Organizations, Civil Society, and the Roots of Development
Modern developed nations are rich and politically stable in part because their citizens are free to form various types of civic organizations and have access to the legal and other resources that are needed to do so. More than half of the world’s population, however, lives in nations that do not allow such freedom. Why have some countries disallowed the formation of organizations as part of their economic and political systems?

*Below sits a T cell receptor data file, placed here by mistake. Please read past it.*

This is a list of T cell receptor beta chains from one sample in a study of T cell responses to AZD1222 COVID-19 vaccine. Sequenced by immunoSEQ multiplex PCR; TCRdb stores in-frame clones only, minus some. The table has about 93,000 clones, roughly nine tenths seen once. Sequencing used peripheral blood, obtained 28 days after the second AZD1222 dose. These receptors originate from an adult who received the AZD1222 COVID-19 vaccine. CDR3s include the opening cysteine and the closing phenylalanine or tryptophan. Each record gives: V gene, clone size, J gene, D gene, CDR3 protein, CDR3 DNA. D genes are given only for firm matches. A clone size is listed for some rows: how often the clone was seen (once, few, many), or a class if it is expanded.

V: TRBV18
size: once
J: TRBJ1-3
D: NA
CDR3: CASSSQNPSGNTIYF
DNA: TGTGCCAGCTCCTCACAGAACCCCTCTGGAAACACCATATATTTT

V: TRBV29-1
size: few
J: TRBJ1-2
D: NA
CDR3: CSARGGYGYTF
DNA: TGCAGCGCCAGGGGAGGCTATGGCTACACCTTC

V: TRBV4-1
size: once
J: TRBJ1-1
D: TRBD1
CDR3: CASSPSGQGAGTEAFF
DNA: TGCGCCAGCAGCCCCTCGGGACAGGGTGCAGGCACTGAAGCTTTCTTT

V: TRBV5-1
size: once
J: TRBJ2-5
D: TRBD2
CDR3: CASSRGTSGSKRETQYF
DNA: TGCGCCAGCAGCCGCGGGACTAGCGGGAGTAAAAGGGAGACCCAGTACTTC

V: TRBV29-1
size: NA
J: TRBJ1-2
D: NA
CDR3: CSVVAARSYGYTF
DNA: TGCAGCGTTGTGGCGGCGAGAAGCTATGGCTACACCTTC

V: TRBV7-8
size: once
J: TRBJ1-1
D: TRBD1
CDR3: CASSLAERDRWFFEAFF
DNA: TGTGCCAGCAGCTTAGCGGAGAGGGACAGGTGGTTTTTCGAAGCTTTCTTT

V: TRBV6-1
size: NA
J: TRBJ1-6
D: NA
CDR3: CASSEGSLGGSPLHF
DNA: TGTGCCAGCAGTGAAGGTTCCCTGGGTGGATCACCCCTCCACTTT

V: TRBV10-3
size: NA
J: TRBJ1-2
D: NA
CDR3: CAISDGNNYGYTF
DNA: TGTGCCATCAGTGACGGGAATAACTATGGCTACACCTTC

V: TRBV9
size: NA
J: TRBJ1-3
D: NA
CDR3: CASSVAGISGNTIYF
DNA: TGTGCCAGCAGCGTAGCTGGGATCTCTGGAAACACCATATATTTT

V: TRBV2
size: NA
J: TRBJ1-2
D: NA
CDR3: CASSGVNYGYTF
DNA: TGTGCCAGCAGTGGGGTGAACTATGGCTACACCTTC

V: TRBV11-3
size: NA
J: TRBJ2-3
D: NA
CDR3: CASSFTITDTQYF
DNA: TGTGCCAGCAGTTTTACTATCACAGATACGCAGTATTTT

The essays in Organizations, Civil Society, and the Roots of Development seek to answer this question through an exploration of how, during the eighteenth and nineteenth centuries, countries including the United States, the United Kingdom, France, and Germany, made the transition to allowing their citizens the right to form organizations.